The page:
When you think of the American state of Florida you think of beaches, sunshine, and alligators. Not many people would swim in a random pond or lake in this environment that’s a productive habitat for reptiles. However, anyone would think they are safe at home. That might be changing now. Maybe alligators are evolving into an animal that understand refrigerators just like humans. At least that’s what seems to be the case in one Florida home. An 11-foot gator smashed into the home of a Clearwater woman, who was ready to fight the supersized reptile over her red wine bottle case.
“He got my red wine—the good stuff,” said homeowner Mary Wicshhusen of her experience with the unruly alligator that broke into her home.
Yesterday around 3:30AM in the morning, Wichhusen heard a crashing noise from her kitchen. She ran to see what it was and even quicker than she walked towards the sound, she ran back to her room. Lying on the floor of her kitchen was an 11-foot alligator the broke in through a ground floor window. Next to it, her best red wine bottles shattered on the floor. It upset her but the alligator did not mind waddling in the aged grape juice. It is just too bad for the homeowner the 11-footer did not prefer less expensive wine coolers. Perhaps the alligator would have crashed into another home instead, preferring those.
What was the Alligator looking for?
It’s not clear what the creature’s intentions were. However, now that is has broken through a window and possibly learned a ‘trick’ to get into homes, it must be relocated. Police who arrived to the scene apprehended the ‘B&E’ offender and took it to a private location. Officials hope it will go to a private farm, if deemed the proper temperament for such an environment. The experience for the animal is traumatic and how it responds to humans afterwards will likely be different.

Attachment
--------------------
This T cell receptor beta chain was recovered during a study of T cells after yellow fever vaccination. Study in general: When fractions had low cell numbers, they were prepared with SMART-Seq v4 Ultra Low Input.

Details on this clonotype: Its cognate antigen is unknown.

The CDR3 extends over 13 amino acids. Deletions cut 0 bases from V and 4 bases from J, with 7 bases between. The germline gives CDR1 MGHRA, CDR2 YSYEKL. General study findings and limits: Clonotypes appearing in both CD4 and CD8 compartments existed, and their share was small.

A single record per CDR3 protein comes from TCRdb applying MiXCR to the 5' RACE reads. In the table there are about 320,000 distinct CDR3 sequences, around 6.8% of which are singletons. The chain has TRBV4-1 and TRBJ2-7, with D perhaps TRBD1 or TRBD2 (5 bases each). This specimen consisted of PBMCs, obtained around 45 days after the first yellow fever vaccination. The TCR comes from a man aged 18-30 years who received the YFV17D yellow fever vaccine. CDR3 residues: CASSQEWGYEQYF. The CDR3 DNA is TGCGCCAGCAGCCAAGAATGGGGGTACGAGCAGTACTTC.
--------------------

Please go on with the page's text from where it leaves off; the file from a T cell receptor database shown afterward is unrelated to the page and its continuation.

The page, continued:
There is a possibility that the scene of something in her kitchen attracted the animal. According to Desertnews.com, alligators do have a fairly acute sense of smell. Judging by tests, they do distinguish certain scents and have favorites that drive them to attack or investigate smells more aggressively.
“The alligator’s sense of smell also plays a part in its search for prey. Cheesecloth bags filled with nutria remains – the swamp-dwelling rodent is one of the alligator’s favorite meals – invariably draw the hungry predators.”
Judging by those results, perhaps the gator smelled a rodent or meat that had been out as it was passing by the Clearwater home’s kitchen. Either way, Mary Wicshhusen just wants her red wine back.
Watch a video reporting of the news story below from a Tampa Bay, Florida news station. The news reporter even points out the broken bottles. The drinks became a ‘wine cooler’ to the alligator who bathed in the beverages on the kitchen floor.
Neither reporter, in all of their time in Florida, have heard of an alligator breaking through a glass window. It is sure to create new views on owning floor windows in the sunshine state.